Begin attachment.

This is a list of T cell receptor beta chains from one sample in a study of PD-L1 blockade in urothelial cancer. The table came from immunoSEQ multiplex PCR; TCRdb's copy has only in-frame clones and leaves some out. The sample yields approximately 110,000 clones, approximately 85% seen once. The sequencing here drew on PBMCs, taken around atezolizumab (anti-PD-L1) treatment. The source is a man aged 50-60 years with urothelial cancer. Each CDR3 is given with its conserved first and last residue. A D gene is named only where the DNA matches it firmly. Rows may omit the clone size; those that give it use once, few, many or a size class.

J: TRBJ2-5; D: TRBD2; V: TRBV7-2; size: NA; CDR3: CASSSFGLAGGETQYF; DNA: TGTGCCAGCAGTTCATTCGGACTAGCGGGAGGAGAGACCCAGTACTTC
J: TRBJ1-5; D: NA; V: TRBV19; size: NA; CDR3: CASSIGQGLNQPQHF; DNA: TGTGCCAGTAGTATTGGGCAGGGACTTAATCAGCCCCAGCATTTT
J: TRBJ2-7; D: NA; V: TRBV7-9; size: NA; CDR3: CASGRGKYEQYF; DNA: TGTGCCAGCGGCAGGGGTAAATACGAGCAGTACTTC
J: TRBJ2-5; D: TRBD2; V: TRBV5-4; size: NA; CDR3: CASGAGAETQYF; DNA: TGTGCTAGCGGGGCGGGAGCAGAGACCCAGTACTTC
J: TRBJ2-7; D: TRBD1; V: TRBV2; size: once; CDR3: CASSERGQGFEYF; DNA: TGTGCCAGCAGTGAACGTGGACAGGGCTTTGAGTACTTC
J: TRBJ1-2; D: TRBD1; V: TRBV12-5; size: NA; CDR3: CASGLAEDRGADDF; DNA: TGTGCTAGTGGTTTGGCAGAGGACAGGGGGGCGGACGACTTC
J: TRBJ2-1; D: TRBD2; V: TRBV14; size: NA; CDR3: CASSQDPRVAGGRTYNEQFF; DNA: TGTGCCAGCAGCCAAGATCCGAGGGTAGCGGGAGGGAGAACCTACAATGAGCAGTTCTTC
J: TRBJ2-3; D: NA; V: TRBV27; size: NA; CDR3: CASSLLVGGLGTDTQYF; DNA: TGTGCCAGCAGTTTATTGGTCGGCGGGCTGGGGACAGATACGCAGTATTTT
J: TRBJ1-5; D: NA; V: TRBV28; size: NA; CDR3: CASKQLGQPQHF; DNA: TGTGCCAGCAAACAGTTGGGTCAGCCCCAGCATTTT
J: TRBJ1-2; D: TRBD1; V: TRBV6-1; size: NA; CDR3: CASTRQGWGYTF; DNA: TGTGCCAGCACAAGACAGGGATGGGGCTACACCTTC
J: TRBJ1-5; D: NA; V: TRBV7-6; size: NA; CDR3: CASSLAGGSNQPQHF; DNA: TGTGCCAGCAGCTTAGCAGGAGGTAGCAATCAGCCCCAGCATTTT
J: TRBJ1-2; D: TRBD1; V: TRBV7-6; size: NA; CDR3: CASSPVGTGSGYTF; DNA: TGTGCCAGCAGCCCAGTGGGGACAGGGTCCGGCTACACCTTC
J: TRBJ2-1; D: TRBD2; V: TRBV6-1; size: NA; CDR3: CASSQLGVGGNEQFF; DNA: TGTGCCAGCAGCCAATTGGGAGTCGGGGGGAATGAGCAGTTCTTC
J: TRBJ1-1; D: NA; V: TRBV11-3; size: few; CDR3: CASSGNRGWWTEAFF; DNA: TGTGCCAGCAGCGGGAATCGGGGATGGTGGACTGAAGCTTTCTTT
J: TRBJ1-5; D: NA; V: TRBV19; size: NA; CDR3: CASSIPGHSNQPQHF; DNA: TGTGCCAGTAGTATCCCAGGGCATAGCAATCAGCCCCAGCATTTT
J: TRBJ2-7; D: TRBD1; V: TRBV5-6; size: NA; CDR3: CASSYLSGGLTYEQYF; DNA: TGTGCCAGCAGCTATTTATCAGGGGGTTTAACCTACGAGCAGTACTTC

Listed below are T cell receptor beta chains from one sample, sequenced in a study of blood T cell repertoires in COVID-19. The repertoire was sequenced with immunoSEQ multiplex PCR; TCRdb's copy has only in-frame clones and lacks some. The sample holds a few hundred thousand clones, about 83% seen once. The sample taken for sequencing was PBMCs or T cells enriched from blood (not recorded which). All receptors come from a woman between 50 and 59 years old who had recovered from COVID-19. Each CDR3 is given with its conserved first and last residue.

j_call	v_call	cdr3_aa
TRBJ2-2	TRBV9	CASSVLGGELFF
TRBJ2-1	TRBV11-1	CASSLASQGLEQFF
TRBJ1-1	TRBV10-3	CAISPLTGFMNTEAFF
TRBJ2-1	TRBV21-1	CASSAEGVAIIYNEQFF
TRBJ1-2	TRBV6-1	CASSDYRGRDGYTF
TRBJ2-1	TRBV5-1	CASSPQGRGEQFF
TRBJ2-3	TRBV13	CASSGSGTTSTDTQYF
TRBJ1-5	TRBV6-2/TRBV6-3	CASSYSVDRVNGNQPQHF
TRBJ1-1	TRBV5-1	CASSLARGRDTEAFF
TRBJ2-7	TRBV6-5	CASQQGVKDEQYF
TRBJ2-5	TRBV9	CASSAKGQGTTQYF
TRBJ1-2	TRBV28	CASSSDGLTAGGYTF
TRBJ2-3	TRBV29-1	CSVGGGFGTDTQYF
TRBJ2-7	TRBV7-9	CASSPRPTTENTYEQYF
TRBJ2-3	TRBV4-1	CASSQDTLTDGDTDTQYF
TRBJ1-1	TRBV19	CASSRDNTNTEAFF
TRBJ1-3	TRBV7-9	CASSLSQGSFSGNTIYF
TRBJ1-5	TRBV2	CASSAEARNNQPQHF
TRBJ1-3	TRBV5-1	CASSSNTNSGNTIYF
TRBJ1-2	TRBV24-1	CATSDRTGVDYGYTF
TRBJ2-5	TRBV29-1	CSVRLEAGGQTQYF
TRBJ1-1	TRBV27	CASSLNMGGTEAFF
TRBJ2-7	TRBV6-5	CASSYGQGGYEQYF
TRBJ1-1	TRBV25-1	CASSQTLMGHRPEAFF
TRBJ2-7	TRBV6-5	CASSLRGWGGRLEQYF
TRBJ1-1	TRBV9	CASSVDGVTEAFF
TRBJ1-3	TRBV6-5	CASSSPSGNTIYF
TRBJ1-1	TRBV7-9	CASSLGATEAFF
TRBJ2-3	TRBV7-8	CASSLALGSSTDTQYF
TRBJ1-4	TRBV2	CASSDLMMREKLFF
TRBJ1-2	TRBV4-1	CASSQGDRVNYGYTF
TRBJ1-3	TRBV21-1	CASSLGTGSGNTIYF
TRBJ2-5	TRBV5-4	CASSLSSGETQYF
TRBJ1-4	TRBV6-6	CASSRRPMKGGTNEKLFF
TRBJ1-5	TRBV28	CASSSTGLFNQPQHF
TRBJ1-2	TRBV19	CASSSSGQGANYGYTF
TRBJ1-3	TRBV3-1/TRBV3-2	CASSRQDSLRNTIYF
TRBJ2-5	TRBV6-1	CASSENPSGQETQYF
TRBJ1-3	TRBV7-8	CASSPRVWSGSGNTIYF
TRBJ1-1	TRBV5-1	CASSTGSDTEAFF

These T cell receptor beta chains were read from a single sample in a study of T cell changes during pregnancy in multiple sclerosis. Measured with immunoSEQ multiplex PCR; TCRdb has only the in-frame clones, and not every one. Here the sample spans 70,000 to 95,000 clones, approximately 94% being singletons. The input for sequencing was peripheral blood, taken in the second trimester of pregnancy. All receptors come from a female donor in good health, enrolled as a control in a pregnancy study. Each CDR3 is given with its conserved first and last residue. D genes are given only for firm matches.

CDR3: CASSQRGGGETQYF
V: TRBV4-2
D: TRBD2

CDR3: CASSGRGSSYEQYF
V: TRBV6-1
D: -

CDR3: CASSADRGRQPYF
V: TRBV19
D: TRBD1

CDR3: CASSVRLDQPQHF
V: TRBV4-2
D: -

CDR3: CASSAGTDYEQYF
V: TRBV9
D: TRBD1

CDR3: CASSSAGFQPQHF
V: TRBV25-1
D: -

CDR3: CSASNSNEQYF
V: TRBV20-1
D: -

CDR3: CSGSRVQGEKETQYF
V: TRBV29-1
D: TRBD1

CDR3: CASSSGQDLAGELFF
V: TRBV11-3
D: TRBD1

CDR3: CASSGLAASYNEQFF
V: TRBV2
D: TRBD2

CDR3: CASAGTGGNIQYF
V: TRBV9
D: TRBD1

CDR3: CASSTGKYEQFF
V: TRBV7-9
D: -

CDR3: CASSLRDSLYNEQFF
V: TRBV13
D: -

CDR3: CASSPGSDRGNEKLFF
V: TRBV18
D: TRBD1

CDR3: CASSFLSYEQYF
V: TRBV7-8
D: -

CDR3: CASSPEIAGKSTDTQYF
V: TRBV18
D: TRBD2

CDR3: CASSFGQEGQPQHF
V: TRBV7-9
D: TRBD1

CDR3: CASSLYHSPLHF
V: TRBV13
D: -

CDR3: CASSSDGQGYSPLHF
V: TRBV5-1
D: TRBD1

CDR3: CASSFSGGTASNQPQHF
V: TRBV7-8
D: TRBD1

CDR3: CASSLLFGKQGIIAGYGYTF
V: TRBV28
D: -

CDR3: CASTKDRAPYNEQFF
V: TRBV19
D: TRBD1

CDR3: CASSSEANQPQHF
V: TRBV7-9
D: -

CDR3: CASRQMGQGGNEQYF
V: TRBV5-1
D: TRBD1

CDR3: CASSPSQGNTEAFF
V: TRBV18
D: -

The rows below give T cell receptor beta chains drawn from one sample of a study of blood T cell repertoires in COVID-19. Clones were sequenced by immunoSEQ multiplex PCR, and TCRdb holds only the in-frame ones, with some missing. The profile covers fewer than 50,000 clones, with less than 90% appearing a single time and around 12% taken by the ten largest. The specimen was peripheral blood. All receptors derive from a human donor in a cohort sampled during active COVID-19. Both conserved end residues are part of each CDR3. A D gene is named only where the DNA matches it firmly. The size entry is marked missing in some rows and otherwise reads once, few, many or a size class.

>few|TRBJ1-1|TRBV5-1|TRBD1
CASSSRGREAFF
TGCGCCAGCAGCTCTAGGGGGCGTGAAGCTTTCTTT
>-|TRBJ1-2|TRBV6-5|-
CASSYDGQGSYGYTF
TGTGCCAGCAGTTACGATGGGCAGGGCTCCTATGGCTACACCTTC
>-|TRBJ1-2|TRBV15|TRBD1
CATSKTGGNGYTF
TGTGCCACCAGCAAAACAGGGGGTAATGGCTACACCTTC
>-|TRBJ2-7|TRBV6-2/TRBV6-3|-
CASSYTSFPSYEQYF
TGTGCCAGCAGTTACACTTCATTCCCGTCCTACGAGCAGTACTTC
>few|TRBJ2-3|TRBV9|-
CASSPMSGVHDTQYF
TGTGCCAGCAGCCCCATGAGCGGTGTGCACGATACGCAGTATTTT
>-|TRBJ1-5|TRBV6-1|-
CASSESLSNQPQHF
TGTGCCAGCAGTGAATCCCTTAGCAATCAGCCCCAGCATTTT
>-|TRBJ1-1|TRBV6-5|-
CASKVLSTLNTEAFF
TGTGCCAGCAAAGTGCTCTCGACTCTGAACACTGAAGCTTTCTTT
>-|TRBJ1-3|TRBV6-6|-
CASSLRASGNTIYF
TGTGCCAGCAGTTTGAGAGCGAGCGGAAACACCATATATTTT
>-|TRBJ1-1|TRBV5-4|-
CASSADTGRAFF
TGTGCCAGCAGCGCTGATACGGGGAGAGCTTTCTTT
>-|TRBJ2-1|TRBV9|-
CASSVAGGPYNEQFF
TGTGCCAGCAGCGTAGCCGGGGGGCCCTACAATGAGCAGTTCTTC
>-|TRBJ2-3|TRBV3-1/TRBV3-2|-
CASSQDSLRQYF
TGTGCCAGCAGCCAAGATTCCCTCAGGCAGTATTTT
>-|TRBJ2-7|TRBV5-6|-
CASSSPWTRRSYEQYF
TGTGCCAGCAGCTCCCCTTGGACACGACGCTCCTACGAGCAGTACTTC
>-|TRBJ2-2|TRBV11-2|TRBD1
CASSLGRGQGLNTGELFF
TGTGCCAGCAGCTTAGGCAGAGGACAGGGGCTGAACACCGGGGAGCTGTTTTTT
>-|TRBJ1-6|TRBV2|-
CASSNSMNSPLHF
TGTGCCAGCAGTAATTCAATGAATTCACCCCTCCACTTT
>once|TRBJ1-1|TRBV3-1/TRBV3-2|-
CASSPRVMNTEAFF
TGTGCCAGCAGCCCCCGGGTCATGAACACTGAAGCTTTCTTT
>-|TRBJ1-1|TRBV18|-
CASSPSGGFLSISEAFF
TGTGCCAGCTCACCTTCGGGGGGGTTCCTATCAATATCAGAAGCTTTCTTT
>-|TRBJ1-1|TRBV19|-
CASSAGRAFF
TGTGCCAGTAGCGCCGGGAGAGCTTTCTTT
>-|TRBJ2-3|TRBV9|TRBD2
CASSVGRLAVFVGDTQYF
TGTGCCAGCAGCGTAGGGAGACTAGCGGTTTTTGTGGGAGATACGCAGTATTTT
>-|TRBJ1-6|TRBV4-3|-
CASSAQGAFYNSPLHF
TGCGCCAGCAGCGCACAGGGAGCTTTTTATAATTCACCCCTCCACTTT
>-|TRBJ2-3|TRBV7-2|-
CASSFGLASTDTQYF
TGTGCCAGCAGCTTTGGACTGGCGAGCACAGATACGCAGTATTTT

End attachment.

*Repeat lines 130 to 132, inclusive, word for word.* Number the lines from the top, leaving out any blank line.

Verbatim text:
CDR3: CASRQMGQGGNEQYF
V: TRBV5-1
D: TRBD1